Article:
The story of this cathedral shows how easily an architect’s labors can be forgotten. For many years, tradition held that Francis Krautbauer, the popular second bishop of Green Bay, designed this imposing brick cathedral. The designer was probably Adolphus Druiding, a German-born architect based in St. Louis. Druiding, who had emigrated from Hannover after studying at the academies of Berlin and Munich, received the cathedral commission from Krautbauer’s predecessor, Bishop Joseph Melcher, in 1873. When Krautbauer sought funding from the Ludwig Mission Society of Munich, however, he submitted his own woodcut in place of Druiding’s design, to which he added spires in imitation of those of Munich’s Ludwigskirche. As Krautbauer’s reputation grew in the years after his death, public memory credited him not only with fundraising and supervising construction, but also with designing the building.
The building’s domed towers differ from Druiding’s original drawings and from Krautbauer’s sketch. When the bishop consecrated the cathedral in 1881, the towers stood only as high as the louvered belfries. Not until 1904 did new funds allow completion of the clock-faced cross gables that Druiding had designed, though in place of his pyramidal spires tall domed cupolas were added. The cruciform Romanesque Revival church features arched corbel tables and pairs of narrow arched windows set in round-arched openings. One of the cathedral’s three rose windows dominates the main facade. The entrance originally featured a round arch springing from classical columns, crowned with a gabled pediment. The narthex that now fronts the entrance is a later addition. Inside, the nave and aisles are separated by arcades of marble-faced columns, which carry the rib-vaulted ceiling. Josef Albrecht of Munich painted the Eight Beatitudes on the nave’s walls, and Johann Schmitt, whose work is also at the Vatican, created the mural of the Crucifixion. The stained glass windows came from Innsbruck, Austria.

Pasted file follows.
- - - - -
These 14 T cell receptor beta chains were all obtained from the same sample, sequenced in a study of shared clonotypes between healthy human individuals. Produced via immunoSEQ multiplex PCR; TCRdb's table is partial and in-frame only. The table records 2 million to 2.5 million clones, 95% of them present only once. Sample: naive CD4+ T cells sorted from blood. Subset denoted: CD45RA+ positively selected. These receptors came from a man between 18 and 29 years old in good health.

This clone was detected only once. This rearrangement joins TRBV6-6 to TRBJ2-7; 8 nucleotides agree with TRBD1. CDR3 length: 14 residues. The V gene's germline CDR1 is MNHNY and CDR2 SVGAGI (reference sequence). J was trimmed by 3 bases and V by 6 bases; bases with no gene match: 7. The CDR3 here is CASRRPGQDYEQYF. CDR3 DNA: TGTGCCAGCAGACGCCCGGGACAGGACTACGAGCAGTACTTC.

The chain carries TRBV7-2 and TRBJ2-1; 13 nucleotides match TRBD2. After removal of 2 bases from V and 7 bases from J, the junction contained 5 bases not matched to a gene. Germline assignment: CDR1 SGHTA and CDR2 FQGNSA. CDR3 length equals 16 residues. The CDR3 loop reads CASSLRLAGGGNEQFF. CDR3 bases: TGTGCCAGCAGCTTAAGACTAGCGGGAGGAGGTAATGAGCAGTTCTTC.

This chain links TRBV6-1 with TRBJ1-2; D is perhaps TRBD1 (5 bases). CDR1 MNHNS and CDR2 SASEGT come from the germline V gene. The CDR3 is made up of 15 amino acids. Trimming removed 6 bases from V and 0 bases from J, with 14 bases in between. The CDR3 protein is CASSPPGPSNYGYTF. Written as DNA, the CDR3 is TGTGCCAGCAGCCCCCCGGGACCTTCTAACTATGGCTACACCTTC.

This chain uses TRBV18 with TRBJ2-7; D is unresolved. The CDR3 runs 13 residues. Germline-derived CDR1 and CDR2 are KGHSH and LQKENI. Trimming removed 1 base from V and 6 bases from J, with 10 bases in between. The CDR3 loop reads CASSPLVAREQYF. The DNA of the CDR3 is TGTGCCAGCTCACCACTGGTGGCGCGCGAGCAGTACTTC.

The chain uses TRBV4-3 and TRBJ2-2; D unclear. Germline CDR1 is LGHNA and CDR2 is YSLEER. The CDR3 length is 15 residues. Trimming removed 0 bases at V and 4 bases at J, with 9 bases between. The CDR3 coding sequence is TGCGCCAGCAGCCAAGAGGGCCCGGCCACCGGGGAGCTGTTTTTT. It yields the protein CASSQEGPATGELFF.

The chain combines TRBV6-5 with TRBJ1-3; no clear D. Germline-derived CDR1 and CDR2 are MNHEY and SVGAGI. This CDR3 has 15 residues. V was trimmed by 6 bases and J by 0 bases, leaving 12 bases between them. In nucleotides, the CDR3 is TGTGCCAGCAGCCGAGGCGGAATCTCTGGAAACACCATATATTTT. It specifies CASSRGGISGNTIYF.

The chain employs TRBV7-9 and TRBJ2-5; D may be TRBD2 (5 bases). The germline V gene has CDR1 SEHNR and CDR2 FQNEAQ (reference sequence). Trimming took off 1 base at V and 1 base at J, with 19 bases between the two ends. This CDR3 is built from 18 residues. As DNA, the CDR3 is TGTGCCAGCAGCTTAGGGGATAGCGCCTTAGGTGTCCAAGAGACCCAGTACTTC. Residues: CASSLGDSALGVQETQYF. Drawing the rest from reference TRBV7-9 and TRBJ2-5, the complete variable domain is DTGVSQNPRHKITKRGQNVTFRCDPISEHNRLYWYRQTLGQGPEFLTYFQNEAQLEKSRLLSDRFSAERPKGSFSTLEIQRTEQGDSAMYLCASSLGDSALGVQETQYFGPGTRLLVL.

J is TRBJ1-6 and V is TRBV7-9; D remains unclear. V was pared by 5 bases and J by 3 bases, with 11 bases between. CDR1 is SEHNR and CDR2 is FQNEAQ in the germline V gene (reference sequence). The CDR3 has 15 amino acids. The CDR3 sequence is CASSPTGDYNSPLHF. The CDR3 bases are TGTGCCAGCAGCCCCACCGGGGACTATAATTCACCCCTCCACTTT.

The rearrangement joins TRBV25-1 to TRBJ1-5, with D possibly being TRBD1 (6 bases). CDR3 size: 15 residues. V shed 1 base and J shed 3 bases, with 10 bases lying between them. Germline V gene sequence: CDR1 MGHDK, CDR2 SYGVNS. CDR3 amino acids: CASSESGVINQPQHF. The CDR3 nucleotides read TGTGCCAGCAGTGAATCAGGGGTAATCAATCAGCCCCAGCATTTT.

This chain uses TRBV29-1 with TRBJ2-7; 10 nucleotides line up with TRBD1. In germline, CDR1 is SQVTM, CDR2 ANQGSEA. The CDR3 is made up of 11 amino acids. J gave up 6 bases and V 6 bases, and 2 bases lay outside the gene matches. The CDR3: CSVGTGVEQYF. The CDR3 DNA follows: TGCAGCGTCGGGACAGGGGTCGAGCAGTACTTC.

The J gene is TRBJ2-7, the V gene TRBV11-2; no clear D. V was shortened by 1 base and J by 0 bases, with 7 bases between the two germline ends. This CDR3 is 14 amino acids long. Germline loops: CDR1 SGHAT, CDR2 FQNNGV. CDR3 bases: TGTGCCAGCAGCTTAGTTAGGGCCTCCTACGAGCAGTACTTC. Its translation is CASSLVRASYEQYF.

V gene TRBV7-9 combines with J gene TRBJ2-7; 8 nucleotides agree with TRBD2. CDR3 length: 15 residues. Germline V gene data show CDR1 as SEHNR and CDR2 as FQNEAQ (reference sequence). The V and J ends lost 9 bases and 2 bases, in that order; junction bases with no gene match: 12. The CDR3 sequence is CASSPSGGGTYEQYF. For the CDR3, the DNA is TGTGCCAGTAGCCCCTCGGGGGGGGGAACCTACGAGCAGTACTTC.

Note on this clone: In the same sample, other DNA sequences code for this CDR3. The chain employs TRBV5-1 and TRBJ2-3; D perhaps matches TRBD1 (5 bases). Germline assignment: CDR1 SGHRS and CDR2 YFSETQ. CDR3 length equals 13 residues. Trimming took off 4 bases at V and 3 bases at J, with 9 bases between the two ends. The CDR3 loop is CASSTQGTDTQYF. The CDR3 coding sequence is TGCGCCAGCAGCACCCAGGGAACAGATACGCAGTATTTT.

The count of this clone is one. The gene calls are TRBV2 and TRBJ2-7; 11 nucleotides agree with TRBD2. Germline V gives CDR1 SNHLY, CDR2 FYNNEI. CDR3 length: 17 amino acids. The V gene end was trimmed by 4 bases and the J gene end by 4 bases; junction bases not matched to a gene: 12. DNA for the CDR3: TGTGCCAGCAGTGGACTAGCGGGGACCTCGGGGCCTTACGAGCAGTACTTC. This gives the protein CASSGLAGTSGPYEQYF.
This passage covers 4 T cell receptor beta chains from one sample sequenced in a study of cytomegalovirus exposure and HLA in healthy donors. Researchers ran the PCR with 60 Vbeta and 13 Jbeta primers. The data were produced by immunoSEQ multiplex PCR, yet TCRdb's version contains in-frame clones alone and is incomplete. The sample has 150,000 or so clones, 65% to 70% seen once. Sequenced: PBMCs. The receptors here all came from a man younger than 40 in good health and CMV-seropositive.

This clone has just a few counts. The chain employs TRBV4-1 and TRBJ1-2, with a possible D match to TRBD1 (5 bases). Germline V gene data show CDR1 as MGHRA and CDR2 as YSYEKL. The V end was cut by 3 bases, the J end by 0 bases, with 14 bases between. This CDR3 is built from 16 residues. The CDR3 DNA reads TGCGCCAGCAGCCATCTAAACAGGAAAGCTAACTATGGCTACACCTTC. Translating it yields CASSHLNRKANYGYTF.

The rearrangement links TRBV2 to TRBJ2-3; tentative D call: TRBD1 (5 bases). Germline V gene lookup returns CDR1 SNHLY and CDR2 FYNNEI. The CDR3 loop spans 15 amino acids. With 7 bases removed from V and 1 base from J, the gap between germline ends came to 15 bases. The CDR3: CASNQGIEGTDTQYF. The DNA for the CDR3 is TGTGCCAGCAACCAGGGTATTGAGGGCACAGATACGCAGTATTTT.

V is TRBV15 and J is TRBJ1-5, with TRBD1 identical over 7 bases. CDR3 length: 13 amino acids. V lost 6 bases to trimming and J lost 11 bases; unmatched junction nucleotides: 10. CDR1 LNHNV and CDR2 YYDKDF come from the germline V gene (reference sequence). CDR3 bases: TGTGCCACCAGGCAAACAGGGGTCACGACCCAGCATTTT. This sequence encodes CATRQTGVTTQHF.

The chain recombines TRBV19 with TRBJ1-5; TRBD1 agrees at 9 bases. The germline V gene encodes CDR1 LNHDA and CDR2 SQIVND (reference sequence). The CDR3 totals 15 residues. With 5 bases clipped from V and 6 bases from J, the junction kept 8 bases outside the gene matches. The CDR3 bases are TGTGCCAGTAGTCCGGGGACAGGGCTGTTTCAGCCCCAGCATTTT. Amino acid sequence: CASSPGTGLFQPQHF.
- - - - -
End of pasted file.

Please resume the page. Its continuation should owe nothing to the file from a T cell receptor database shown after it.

The cathedral complex includes the rectory (1870; 139 S. Madison Street), built for Bishop Melcher. The two-story rectory has a mansard roof with arched dormers, a bracketed, paneled frieze at the roofline, and stone quoins at the corners of the brick walls. In 1938, the diocese commissioned the two-story, stone Catholic Diocese Office Building at 131 S. Madison. The Georgian Revival building has a hipped roof, and a broken pediment with a cartouche at its apex crowns the entrance.